Booker was hired in 1994 as Morgan Stanley’s first diversity officer. In 2008, she testified before Congress on the issue of diversity in the financial services industry, warning at the time that management must be “engaged in implementing meaningful diversity initiatives” or else talented employees of color would leave.
Her lawsuit alleged that rather than heed her advice, Morgan Stanley exploited her as a token, “trotting her out for publicity opportunities whenever it believed such showcasing was necessary or beneficial.”
Booker said in her lawsuit that she believed racial bias increased in recent years, under Gorman’s leadership, resulting in a “mass exodus” of black employees. Fourteen black managing directors out of a few dozen in total have left the firm between 2017 and 2019. Instead of Morgan Stanley trying to retain them, as the firm typically does when white managing directors try to leave, the lawsuit alleged that the company’s sentiment was “good riddance.”
Booker continued to push for reforms and created a proposal to restructure the training program for black financial advisers to boost their chances of success — a project she thought she was presenting in the meeting during which she was fired.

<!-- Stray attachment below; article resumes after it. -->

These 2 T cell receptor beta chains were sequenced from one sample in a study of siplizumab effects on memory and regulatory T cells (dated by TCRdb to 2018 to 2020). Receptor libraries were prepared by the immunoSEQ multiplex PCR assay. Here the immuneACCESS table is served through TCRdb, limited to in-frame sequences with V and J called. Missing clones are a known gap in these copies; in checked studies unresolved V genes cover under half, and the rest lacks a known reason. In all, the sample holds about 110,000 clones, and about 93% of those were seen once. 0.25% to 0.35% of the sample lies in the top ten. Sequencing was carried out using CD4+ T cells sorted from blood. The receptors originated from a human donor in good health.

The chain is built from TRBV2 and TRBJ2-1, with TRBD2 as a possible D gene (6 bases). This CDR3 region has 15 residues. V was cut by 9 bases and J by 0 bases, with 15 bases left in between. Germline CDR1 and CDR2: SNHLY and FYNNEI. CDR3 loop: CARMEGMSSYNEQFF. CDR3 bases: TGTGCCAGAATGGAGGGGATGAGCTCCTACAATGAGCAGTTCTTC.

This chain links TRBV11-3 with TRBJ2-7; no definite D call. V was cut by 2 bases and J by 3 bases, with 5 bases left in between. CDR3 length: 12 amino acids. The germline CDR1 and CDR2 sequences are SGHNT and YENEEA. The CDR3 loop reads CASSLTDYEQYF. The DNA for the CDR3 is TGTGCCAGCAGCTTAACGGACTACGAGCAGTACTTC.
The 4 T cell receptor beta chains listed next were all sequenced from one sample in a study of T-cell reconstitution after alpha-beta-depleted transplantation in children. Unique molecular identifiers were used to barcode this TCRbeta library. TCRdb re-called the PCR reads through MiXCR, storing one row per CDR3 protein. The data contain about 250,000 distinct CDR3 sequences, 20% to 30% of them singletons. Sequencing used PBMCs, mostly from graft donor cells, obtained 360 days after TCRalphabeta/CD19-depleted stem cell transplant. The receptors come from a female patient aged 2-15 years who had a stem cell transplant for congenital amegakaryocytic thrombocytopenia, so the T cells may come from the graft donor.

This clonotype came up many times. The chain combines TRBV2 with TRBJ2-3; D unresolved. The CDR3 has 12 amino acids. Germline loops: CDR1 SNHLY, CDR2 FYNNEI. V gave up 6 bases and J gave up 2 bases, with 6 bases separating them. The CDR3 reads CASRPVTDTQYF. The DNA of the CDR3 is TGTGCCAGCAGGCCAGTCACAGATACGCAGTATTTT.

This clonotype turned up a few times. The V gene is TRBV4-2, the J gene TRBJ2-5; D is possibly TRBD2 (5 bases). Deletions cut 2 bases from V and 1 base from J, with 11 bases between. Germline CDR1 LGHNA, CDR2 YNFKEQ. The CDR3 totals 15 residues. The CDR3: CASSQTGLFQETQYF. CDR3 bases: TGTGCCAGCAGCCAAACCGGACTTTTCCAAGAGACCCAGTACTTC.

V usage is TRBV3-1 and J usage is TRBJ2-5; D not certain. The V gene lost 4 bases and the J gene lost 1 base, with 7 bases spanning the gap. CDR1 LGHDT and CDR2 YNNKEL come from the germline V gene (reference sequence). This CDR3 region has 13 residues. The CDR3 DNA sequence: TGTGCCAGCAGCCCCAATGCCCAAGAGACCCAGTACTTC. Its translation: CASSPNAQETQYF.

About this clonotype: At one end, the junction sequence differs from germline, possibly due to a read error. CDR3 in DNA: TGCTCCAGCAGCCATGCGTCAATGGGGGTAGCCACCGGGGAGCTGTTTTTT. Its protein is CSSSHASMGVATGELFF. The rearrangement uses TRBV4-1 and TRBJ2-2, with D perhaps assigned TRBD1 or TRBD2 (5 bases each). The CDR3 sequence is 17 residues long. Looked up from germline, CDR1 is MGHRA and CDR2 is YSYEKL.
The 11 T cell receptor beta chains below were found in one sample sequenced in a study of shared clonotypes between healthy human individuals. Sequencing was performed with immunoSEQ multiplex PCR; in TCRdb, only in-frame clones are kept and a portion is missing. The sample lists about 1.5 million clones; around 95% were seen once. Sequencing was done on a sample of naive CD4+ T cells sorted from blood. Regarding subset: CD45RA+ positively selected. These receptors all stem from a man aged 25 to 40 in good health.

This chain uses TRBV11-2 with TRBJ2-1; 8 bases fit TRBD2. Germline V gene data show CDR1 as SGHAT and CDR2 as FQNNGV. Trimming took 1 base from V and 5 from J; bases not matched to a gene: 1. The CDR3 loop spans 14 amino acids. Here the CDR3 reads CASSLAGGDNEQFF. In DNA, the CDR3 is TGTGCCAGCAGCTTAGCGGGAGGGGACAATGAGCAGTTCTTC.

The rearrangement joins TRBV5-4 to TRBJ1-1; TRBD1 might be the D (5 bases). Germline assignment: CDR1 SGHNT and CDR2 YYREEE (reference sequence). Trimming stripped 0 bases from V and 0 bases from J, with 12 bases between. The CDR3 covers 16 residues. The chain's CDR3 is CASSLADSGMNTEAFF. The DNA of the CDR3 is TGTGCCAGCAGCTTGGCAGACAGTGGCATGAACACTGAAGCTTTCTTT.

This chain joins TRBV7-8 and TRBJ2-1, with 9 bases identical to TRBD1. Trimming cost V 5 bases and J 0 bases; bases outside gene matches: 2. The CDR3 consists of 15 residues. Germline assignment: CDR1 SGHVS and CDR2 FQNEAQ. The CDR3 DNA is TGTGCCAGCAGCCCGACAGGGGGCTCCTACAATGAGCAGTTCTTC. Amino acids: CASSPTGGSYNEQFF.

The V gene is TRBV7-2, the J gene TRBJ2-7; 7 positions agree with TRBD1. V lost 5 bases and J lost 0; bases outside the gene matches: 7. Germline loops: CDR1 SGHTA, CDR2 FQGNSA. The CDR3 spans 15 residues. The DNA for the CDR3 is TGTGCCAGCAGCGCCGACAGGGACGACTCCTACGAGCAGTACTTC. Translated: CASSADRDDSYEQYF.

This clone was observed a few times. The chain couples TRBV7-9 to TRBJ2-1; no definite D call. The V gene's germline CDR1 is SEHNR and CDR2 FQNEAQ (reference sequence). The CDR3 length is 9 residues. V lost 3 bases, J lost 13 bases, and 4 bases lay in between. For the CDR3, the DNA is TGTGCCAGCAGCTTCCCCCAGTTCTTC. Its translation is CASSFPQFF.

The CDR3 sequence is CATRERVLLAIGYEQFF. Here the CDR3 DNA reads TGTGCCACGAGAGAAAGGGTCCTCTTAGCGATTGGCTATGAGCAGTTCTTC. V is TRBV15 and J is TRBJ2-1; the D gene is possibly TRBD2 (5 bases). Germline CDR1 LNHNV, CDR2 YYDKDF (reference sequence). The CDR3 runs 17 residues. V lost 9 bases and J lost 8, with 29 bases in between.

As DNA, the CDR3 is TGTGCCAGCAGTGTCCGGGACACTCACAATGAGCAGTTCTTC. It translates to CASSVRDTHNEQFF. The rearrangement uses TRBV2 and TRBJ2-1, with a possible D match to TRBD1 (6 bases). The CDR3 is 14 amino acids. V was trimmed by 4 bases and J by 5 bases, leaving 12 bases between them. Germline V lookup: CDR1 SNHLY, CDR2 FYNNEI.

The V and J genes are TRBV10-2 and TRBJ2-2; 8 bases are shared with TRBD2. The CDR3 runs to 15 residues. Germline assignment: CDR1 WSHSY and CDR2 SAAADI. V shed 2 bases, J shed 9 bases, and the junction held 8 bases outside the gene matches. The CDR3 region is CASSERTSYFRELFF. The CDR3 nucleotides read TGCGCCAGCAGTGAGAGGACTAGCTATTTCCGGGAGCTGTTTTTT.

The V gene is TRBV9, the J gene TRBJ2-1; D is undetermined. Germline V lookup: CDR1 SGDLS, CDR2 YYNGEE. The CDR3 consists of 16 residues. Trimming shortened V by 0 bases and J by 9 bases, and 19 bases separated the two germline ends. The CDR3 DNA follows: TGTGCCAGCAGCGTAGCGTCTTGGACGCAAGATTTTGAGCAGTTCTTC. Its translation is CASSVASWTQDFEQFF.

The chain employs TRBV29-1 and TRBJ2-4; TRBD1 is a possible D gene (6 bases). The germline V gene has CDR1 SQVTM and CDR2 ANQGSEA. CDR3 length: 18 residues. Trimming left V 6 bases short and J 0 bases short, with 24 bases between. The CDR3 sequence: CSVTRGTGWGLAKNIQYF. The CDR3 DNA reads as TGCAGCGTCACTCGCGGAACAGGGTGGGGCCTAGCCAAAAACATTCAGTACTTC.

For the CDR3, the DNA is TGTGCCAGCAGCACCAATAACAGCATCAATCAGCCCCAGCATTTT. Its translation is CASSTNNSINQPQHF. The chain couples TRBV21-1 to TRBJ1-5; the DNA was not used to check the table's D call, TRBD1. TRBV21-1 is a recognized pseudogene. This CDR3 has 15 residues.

Booker said she is hopeful that the nationwide protests and more companies stepping up to say “we get it” will result in lasting momentum for corporate and societal change. But she accused Morgan Stanley of hypocrisy for casting itself as a corporation committed to diversity in the wake of George Floyd’s killing in Minneapolis police custody. If the bank truly cared about racial justice, her lawsuit said, it would stop forcing black employees who experience discrimination into confidential arbitration, hidden from public scrutiny.
“We have to have civil rights. We have to have social justice. But the other side of that coin is economic equality,” she told The Post. “It doesn’t matter if you can live anywhere you want to if you can’t afford to pay the mortgage, and that is the great divide that we as blacks have to be able to conquer.”
“At the end of the day, this is not rocket science,” Booker said. “You hire black people and you give them the roles and responsibilities so they can be paid and promoted.”